When Silicon Valley Bank collapsed in March, Liz Giorgi, the founder of virtual photo shoot platform Soona, was left wondering how she would make payroll on Monday. Soona had raised $35 million, most of which was tied up at SVB, and other banks were hesitant to offer her a line of credit. Giorgi was forced to ask her board to wire her money to cover payroll for her staff, but the Biden administration’s announcement that all of SVB’s customers would be made whole averted the crisis.
However, the legacy of SVB’s collapse still looms over tech startups that were already being squeezed by an uncertain economy and general skittishness among investors. Giorgi and others are now grappling with how to secure their companies’ financial future. The National Venture Capital Association and PitchBook’s new report reveals that the first quarter of 2023 isn’t looking much brighter, with venture investment continuing to decline and the IPO market largely frozen, leading to declines in both the number and value of late-stage deals.
The collapse of Silicon Valley Bank has had a pointed impact on investors’ psyches, which is likely to have lasting ripple effects on startups seeking capital, according to Kyle Stanford, a senior analyst at PitchBook and an author on a new report. While inflation, rising interest rates, and global instability have all contributed to the crunch, SVB’s undoing has exacerbated the issue, making venture capital firms more diligent about financial risk management when trying to raise money from limited partners.
Tracy Warren, CEO of Astarte Medical, which makes decision support software for hospitals, has had to completely rethink the company’s finances for the next 12 to 18 months due to this shift. Astarte had previously raised $12 million in two rounds, one in 2019 and the other in 2021 when funding for digital health companies was plentiful. However, even before the SVB implosion, Warren was sensing resistance among investors. After SVB’s collapse, the situation worsened, making it difficult for Warren to raise another $8 million this year.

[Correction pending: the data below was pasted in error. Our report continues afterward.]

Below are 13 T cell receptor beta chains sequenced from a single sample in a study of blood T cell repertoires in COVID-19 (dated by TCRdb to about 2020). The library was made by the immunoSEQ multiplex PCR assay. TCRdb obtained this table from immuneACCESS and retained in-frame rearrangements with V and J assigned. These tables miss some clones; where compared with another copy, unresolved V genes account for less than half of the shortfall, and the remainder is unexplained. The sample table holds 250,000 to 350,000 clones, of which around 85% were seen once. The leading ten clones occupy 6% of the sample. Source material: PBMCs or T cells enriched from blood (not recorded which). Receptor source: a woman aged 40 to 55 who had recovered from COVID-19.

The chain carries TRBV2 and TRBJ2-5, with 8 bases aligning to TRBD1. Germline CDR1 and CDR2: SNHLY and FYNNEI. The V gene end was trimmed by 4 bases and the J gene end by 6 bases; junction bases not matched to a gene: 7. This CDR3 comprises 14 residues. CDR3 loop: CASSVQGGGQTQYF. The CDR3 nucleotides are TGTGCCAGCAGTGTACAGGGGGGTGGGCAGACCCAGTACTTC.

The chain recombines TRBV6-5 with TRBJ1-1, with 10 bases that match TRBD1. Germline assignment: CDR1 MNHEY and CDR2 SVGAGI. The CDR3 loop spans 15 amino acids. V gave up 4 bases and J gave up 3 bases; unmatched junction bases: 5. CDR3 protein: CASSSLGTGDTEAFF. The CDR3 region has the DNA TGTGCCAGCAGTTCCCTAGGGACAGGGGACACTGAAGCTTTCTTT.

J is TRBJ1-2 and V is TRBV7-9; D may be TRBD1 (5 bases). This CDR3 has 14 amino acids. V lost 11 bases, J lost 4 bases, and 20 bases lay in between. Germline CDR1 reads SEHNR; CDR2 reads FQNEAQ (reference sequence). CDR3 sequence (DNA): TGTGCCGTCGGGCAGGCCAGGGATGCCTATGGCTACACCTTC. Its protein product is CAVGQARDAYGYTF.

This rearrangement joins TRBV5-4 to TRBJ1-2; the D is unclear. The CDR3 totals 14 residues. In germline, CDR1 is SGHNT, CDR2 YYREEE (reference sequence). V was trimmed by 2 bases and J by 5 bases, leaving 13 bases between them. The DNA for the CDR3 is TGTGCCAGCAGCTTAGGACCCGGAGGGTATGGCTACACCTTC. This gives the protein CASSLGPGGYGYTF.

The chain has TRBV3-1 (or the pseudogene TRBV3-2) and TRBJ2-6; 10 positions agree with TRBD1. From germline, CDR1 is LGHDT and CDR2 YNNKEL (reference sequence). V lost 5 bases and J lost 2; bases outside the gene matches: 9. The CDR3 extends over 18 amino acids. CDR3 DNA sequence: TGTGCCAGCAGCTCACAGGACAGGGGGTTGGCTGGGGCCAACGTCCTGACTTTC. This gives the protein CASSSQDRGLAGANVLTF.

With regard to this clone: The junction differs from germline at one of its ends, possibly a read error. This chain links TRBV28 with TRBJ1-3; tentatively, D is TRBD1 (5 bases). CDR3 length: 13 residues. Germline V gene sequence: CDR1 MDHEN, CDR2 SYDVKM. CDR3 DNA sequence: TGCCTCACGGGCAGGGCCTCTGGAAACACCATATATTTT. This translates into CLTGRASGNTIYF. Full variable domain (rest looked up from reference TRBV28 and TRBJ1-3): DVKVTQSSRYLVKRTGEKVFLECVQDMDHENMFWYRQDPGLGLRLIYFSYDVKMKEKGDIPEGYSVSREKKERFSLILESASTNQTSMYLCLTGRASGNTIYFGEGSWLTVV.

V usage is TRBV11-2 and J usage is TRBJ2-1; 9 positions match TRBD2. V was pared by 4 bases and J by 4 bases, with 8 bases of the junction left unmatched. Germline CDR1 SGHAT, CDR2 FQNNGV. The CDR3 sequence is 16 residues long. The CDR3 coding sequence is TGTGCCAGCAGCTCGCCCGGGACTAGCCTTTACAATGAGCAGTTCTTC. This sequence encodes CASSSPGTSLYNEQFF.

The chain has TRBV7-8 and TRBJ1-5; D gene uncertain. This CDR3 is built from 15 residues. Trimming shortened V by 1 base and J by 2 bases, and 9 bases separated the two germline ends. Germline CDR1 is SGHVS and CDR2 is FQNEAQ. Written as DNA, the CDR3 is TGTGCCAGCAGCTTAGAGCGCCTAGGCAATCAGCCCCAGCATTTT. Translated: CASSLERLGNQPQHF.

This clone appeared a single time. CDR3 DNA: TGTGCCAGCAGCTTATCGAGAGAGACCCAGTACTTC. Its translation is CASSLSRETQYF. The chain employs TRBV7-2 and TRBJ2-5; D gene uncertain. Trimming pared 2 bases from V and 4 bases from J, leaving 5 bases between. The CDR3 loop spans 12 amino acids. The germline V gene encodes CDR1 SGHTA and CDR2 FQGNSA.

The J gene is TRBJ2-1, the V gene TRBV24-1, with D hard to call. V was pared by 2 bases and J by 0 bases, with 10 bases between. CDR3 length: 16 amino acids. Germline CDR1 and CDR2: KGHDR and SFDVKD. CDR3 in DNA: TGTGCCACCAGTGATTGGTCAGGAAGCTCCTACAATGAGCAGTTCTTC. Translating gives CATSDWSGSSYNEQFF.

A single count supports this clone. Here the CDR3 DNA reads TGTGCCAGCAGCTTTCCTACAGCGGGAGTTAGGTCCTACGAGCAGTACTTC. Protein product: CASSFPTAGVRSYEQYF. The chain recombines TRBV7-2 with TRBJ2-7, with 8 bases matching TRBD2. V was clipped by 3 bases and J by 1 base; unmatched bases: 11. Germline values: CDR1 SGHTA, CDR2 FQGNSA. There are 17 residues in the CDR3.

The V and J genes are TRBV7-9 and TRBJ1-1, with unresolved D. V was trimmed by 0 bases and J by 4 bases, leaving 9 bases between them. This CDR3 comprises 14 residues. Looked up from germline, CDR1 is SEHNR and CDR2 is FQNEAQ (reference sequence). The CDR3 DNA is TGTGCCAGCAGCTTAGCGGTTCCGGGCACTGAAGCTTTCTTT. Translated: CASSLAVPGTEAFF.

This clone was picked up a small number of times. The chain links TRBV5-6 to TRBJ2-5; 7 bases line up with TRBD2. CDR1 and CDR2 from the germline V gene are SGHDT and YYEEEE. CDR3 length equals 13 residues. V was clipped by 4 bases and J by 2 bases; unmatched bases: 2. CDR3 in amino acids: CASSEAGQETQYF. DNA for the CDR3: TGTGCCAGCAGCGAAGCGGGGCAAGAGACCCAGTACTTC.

Tracy Warren, CEO of Astarte Medical, says that her company has had to re-evaluate its finances due to the collapse of SVB. She has scaled back non-essential travel, postponed new hires, and deferred senior managers’ compensation. Additionally, Warren has sought near-term funding from her existing network of investors through a convertible note.
While she understands that periods of uncertainty lead to more scrutiny and longer wait times for deals, Warren believes that investors’ hesitancy is more emotionally-based than a substantive hit. Venture funds have also faced pressure beyond SVB, as the last year has seen a decrease in both the number and value of exits, leading to a liquidity crunch among both venture capital funds and their investors.
Alessandro Chesser, a former SVB employee, had plans to raise funds for his company, Dynasty, which runs an online platform for creating a living trust. However, he now plans on bootstrapping the company for the foreseeable future, setting lower revenue targets, and keeping costs at a minimum, due to the market’s sourness and unattractive deal terms.
According to PitchBook, angel and seed rounds accounted for the smallest percentage of all deals in a decade during the first quarter of the year, making it a difficult time for startups looking to raise capital. Zach Holman, co-founder of WorkOn, has been considering repositioning his online marketplace for athletes to capture investors’ attention, possibly by incorporating generative AI.
However, Holman is also considering forgoing outside investment altogether to avoid dilution. Even startups that were not actively fundraising when SVB collapsed have been affected. For example, Soona CEO Liz Giorgi has found it challenging to find a new bank that caters to the unique needs of startups.
SVB had pioneered the venture debt model, which allowed lean startups to use debt to grow their businesses, but other banks have not caught up. Stanford predicts that new entrants to the market may change this, but companies that bank with a partner who understands the quirks of tech startups have had to slow down business as usual. However, Stanford believes that the lessons learned from SVB’s collapse may have ultimately been good for the market.